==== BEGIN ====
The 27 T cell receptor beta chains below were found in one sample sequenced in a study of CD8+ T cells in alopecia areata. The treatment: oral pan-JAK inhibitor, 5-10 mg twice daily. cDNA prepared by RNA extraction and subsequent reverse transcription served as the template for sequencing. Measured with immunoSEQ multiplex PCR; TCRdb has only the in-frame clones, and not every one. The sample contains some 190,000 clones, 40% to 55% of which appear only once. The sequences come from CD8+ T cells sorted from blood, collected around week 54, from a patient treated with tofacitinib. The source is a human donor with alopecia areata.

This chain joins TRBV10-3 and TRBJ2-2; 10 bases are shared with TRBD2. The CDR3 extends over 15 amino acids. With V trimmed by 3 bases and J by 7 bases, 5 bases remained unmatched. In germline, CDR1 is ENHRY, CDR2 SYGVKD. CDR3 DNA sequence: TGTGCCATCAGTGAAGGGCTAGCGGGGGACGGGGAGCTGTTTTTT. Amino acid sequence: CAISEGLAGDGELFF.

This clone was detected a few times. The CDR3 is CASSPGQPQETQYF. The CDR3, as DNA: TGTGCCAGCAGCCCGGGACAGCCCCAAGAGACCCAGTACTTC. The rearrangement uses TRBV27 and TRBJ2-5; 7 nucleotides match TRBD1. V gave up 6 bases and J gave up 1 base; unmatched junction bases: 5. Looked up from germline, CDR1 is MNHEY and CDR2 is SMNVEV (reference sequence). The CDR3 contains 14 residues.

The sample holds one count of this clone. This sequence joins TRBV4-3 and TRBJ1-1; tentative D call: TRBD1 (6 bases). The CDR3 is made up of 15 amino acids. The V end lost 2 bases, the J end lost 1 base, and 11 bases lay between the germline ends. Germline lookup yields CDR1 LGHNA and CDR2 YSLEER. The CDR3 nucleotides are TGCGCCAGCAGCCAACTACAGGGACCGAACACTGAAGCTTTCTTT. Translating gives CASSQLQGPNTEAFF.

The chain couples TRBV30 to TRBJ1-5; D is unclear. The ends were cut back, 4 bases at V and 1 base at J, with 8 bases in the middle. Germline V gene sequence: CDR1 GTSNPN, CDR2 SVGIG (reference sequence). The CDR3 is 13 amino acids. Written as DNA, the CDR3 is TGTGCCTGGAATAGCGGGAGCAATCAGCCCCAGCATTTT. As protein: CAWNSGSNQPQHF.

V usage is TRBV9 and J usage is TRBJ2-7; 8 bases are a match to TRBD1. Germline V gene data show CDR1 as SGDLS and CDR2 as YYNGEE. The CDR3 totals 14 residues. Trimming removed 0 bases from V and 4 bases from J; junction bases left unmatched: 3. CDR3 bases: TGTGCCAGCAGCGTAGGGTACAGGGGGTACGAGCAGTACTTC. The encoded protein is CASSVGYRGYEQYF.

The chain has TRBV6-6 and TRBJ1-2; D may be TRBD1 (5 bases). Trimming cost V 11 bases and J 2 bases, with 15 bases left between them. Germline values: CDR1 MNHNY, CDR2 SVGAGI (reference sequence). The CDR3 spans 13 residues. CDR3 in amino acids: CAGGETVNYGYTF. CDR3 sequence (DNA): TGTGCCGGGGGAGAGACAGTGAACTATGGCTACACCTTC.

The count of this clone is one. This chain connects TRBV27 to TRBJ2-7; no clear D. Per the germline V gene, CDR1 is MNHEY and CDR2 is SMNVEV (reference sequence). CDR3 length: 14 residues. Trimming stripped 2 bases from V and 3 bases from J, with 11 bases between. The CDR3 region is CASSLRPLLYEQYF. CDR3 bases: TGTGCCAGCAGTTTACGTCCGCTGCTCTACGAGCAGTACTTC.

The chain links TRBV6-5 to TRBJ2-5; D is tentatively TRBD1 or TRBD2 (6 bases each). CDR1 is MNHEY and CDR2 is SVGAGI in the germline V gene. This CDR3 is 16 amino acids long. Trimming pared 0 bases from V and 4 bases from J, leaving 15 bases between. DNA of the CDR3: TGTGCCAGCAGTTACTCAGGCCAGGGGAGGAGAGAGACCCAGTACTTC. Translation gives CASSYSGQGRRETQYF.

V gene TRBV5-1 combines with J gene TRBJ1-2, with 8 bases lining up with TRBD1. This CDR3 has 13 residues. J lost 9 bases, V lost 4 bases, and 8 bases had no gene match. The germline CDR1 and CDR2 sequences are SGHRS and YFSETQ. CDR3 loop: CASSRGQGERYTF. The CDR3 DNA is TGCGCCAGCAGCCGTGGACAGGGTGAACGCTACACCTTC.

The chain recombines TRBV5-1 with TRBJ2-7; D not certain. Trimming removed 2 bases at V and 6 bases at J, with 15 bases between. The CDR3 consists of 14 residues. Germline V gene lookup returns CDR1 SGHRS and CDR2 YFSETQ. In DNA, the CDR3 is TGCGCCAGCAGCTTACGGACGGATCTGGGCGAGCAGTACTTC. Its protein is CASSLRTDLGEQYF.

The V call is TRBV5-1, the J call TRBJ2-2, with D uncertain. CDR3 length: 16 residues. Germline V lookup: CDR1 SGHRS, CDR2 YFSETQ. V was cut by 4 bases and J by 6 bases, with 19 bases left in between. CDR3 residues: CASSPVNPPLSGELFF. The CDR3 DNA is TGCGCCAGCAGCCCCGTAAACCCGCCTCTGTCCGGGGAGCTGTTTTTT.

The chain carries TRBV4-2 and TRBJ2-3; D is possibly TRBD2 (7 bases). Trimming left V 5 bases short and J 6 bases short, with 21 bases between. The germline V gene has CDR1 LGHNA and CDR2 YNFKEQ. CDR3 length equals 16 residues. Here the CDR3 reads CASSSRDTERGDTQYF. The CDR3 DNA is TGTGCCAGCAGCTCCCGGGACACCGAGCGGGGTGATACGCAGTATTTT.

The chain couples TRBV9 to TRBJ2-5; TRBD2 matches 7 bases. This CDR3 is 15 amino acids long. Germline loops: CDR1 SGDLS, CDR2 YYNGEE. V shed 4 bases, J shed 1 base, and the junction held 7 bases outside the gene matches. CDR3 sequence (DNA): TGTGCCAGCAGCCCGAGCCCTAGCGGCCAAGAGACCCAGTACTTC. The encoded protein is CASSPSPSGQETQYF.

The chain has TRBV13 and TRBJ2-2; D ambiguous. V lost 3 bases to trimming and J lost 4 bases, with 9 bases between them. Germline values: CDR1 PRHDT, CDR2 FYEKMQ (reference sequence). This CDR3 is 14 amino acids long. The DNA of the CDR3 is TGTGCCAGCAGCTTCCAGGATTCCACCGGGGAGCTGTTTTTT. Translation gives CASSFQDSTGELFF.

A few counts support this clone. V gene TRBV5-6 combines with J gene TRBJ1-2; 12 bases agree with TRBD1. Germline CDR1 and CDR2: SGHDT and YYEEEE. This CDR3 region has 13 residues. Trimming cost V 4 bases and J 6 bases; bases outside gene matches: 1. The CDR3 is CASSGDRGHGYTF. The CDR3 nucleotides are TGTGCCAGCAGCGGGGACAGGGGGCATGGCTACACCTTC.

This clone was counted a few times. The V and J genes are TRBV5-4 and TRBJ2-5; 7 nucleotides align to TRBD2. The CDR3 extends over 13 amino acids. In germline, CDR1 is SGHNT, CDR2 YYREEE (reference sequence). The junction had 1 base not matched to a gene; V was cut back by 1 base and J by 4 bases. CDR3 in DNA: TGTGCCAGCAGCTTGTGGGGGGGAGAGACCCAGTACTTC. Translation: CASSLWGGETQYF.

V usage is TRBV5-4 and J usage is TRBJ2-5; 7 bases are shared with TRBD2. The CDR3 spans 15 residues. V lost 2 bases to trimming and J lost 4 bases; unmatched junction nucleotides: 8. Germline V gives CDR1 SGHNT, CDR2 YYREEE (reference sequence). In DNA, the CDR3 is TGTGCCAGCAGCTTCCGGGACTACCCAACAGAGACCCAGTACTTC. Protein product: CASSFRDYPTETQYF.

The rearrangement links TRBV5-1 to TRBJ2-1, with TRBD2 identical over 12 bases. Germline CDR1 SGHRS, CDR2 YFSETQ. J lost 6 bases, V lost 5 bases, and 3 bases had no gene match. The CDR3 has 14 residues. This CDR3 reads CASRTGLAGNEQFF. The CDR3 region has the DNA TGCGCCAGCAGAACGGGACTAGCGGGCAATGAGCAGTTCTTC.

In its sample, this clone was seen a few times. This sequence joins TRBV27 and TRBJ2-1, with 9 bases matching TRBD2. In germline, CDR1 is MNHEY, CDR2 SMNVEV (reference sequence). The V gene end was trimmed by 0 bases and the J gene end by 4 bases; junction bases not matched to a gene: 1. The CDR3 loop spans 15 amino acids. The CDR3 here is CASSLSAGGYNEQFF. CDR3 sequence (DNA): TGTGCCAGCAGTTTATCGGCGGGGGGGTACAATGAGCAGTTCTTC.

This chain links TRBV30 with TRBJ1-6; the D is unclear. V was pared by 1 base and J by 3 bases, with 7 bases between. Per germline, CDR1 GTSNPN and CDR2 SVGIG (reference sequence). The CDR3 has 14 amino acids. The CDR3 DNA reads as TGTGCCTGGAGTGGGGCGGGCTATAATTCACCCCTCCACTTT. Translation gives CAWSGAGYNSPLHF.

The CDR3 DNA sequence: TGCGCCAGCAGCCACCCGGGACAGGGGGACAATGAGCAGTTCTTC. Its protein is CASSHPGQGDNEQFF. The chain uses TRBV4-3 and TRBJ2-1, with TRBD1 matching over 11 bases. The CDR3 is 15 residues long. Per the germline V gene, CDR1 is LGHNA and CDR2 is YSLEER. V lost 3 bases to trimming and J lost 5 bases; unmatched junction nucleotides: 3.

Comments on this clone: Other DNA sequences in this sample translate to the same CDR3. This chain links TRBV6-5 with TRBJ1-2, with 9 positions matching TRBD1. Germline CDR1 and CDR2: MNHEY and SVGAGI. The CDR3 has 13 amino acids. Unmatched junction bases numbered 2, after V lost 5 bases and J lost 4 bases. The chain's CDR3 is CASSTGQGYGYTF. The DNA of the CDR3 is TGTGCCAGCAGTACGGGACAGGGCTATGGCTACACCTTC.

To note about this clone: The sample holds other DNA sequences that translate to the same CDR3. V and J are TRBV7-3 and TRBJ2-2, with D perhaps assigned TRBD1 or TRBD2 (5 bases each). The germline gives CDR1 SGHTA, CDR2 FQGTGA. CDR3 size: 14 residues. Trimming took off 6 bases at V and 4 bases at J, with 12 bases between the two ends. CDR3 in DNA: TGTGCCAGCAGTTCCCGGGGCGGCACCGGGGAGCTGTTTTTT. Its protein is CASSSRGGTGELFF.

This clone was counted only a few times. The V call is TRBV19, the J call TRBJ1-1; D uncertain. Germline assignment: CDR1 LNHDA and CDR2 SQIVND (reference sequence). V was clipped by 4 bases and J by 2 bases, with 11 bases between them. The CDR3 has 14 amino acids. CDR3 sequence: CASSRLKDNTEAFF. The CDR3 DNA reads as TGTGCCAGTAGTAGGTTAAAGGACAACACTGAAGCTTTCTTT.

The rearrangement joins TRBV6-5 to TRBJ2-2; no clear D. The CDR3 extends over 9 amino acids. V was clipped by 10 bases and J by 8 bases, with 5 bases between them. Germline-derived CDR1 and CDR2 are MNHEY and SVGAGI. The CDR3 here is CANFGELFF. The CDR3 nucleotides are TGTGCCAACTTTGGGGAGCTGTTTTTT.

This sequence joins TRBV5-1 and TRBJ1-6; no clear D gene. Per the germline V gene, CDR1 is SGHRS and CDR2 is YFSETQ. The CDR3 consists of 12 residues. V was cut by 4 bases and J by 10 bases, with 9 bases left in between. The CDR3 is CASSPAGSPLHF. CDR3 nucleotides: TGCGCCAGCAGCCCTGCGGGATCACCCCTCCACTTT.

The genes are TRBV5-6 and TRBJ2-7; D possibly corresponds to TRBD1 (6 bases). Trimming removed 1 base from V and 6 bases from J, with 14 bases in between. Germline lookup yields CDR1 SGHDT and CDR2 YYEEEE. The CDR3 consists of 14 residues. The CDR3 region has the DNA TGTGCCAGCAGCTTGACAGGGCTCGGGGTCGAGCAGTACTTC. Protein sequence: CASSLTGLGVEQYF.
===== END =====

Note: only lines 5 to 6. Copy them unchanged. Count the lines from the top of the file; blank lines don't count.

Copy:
The chain couples TRBV30 to TRBJ1-5; D is unclear. The ends were cut back, 4 bases at V and 1 base at J, with 8 bases in the middle. Germline V gene sequence: CDR1 GTSNPN, CDR2 SVGIG (reference sequence). The CDR3 is 13 amino acids. Written as DNA, the CDR3 is TGTGCCTGGAATAGCGGGAGCAATCAGCCCCAGCATTTT. As protein: CAWNSGSNQPQHF.

V usage is TRBV9 and J usage is TRBJ2-7; 8 bases are a match to TRBD1. Germline V gene data show CDR1 as SGDLS and CDR2 as YYNGEE. The CDR3 totals 14 residues. Trimming removed 0 bases from V and 4 bases from J; junction bases left unmatched: 3. CDR3 bases: TGTGCCAGCAGCGTAGGGTACAGGGGGTACGAGCAGTACTTC. The encoded protein is CASSVGYRGYEQYF.